Talkin’ Joe Biden has me scratching my head once again. This time it’s the result of Biden “calling out” the Russians as weak sisters.
Specifically, in an interview following his visits to Ukraine and Georgia (the Ukraine girls really knocked him out), Biden opined that Russia’s economy is “withering.” He suggested, moreover, that this trend will force Russia to make accommodations to the West on a wide range of national-security issues, including loosening its grip on former Soviet republics and shrinking its vast nuclear arsenal. Biden added that Russia’s geographical proximity to the emerging nuclear programs in Iran and North Korea is also likely to make it Russia more cooperative with the U.S. in blocking their growth.
Never one for a poker face, Biden pronounced himself pleased with the “hand we hold” against Russians:
Russia has to make some very difficult, calculated decisions, They have a shrinking population base, they have a withering economy, they have a banking sector and structure that is not likely to be able to withstand the next 15 years, they’re in a situation where the world is changing before them and they’re clinging to something in the past that is not sustainable.
Let it not be said, however, that Biden isn’t a tactical thinker. Recognizing that the Russia might not take kindly to being outed as a “paper bear,” Biden warned that Moscow could become more belligerent in the short term unless the U.S. continues to treat Russia as a major player on the international stage.
Thus, Biden has announced to the world that, although the U.S. considers Russia a basket case, it will pretend otherwise so Moscow doesn’t become angry.
President Obama took office vowing to abandon the “arrogance” of his predecessor’s foreign policy. He was particularly intent on hitting the “reset” button on relations with Russia.
These objectives seem difficult to reconcile with Biden’s triumphalism. What could be more arrogant than to taunt Russia by claiming that in its weakened condition, it will have no choice but to bow the our will. I can’t think of any instance in which President Bush spoke this way about a power with which he hoped to have semi-positive relations; indeed, I have difficultly even imagining the former president doing so.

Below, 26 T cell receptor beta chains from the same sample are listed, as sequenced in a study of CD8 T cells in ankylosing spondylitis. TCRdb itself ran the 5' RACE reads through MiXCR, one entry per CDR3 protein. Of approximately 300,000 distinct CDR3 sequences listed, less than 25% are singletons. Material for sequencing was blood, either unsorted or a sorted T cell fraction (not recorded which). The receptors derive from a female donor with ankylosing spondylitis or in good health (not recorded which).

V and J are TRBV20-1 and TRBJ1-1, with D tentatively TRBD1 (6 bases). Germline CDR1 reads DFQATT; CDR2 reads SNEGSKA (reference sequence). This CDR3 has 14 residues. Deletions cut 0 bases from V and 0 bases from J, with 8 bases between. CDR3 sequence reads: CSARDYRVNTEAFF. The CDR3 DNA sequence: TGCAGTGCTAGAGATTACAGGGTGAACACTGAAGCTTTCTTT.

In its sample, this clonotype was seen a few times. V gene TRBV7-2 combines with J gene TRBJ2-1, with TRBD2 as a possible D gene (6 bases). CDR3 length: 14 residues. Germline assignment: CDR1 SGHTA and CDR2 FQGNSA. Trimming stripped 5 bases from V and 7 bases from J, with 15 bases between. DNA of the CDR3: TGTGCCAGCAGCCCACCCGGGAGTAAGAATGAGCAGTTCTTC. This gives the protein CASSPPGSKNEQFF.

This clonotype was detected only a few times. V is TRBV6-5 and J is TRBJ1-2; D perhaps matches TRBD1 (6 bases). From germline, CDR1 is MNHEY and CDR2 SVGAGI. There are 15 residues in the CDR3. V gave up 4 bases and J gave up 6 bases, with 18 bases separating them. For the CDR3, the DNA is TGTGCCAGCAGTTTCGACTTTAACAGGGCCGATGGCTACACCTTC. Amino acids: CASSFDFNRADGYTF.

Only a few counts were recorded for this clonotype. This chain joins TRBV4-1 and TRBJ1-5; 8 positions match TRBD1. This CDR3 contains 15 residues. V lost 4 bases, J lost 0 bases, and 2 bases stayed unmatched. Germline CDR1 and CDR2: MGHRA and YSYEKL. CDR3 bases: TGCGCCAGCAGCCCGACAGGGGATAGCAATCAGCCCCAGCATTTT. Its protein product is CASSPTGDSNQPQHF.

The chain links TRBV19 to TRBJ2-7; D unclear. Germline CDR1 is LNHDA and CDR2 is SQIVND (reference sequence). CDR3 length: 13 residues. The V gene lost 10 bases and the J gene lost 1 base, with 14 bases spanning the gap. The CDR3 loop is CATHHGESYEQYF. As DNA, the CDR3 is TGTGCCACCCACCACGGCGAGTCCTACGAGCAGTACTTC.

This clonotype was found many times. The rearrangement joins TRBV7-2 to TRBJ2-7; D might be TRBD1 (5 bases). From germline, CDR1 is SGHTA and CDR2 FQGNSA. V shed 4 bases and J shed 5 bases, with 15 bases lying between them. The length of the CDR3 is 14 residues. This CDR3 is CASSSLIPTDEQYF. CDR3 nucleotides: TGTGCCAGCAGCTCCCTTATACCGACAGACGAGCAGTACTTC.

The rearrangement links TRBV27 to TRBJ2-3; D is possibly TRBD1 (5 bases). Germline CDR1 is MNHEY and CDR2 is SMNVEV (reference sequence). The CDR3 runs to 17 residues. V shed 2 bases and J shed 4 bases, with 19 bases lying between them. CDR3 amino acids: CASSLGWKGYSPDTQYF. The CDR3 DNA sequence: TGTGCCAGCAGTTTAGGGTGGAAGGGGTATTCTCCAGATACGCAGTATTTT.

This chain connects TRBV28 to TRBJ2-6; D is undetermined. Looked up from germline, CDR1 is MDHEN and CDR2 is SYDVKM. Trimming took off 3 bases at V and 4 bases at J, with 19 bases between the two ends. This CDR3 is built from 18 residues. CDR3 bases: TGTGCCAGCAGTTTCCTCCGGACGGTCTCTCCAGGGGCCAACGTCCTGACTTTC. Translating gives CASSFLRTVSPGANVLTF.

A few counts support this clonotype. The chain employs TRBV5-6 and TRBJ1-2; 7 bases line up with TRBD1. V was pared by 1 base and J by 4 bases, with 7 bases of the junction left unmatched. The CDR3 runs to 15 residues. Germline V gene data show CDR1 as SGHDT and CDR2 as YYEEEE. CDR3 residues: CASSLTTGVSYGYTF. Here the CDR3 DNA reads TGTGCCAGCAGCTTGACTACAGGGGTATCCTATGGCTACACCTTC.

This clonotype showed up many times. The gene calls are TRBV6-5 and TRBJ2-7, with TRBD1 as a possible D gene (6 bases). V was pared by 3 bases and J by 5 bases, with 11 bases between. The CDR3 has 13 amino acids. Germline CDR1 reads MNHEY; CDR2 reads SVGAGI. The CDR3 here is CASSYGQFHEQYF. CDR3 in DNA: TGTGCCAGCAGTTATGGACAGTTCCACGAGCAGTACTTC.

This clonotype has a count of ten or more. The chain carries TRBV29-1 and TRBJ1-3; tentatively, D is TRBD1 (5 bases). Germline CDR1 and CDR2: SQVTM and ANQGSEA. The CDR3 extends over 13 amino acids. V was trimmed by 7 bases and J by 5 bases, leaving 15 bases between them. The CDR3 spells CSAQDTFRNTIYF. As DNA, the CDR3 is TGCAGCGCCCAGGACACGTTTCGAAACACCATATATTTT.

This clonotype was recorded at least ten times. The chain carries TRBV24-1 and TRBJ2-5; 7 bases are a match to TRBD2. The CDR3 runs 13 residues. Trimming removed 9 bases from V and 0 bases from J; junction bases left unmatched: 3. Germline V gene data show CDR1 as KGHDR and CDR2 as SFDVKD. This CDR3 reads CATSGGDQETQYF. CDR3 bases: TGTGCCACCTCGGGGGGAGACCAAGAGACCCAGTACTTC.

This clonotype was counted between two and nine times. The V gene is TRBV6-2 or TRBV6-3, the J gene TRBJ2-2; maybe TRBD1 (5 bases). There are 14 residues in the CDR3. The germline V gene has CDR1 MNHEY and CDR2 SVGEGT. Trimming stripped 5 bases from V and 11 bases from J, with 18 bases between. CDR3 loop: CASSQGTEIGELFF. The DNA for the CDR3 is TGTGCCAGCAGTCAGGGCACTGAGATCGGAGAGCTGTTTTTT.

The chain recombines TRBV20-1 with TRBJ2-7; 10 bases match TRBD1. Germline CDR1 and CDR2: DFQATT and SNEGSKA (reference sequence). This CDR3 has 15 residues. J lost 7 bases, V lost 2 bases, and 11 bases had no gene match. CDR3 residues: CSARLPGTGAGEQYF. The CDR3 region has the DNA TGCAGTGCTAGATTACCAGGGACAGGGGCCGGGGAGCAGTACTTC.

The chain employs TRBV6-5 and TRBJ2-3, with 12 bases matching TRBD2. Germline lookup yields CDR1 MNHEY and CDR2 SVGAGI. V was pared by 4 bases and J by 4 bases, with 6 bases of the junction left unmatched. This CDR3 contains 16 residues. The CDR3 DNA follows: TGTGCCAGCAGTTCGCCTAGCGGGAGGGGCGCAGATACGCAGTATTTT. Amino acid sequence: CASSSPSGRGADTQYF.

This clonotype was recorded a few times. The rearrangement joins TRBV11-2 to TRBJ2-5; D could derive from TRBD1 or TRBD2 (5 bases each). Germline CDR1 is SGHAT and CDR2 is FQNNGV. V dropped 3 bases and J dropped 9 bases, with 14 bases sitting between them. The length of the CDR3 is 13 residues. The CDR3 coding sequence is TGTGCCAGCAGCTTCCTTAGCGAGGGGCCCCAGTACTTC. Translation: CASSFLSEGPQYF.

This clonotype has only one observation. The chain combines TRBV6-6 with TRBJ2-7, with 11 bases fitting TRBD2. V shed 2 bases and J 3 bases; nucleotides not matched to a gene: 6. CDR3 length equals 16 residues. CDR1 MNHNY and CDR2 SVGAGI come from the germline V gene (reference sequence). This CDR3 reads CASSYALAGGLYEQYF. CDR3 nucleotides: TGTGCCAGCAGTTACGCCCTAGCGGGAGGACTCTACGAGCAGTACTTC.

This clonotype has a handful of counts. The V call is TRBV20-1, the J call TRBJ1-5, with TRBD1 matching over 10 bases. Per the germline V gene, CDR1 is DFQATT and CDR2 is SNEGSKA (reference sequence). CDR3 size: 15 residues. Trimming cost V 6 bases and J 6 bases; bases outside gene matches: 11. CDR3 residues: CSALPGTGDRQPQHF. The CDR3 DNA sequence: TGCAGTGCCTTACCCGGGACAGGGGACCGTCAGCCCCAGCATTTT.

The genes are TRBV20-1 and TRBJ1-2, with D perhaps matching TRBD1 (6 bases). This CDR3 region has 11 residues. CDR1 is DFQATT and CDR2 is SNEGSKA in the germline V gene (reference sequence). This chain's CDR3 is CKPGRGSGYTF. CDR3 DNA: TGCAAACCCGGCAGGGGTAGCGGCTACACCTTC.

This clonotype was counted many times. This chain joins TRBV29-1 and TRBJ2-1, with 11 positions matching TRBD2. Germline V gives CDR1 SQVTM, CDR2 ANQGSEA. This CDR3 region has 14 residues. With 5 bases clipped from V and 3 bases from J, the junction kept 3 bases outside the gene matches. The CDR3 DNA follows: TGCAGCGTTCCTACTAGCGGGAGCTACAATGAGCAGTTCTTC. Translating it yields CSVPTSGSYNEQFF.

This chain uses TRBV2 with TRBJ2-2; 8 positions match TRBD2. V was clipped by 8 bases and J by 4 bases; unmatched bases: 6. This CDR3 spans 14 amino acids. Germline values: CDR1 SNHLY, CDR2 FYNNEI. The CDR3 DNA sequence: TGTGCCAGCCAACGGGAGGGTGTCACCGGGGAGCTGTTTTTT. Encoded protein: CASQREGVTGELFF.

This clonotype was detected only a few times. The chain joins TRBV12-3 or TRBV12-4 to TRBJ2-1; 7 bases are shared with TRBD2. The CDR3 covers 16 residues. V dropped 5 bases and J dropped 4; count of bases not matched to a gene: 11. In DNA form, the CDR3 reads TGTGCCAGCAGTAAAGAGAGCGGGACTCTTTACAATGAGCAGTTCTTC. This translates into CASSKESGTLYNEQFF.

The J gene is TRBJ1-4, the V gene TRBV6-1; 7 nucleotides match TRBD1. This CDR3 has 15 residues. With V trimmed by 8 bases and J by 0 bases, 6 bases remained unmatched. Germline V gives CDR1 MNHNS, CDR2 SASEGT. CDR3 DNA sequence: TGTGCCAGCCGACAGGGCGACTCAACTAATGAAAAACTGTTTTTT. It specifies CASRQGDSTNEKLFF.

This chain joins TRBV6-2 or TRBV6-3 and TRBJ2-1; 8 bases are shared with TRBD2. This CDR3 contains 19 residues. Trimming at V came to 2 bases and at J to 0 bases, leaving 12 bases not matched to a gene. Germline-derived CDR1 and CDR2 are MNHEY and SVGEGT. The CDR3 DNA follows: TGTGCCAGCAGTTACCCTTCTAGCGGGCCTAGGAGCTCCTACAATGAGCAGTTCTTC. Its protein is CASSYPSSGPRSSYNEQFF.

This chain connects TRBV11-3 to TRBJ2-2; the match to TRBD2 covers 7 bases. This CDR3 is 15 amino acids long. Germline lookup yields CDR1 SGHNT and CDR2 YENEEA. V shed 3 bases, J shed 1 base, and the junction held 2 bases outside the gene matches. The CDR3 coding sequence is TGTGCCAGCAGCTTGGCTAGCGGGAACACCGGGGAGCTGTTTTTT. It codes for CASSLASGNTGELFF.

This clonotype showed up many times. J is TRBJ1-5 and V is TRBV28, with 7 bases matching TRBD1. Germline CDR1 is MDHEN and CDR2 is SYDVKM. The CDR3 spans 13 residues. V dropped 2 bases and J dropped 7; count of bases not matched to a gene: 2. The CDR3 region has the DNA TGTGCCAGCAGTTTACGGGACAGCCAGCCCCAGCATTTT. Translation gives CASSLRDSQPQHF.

What are we to make of Biden’s remarks. Perhaps it’s simply a case of Biden being Biden, i.e., speaking without thinking.
But there may be more to it. Ever since Obama took office, the U.S. has been, to speak bluntly, a punching bag. We have been ignored by North Korea, derided by Iran, and treated with indifference by Russia. Even Israel is finding it difficult to show Obama much respect.
Against this backdrop, it is understandable that Biden would be tempted to talk tough. He has been a punching bag for decades but, to his credit, never liked it. It’s even possible that the administration would approve of tough talk on the part of its designated loose cannon.
Finally, what about the merits of Biden’s derisory comments? As a long-term assessment of Russian prospects, Biden may be right. But roughly the same critique applied for decades to the Soviet Union and this did not prevent it from going toe-to-toe with the U.S. in the Cold War. Even towards the end, after Carter explained that we should not inordinately fear Communism (based on the same sort of considerations Biden cited), the Soviets launched an invasion of Afghanistan the effects of which arguably are still being felt today.
Biden, then, is correct that Russia may become more, not less, belligerent in the short term, and the short term might not be that short. One way to make this a self-fulfilling prophecy is to catalogue Russia’s alleged vulnerabilities in a public interview.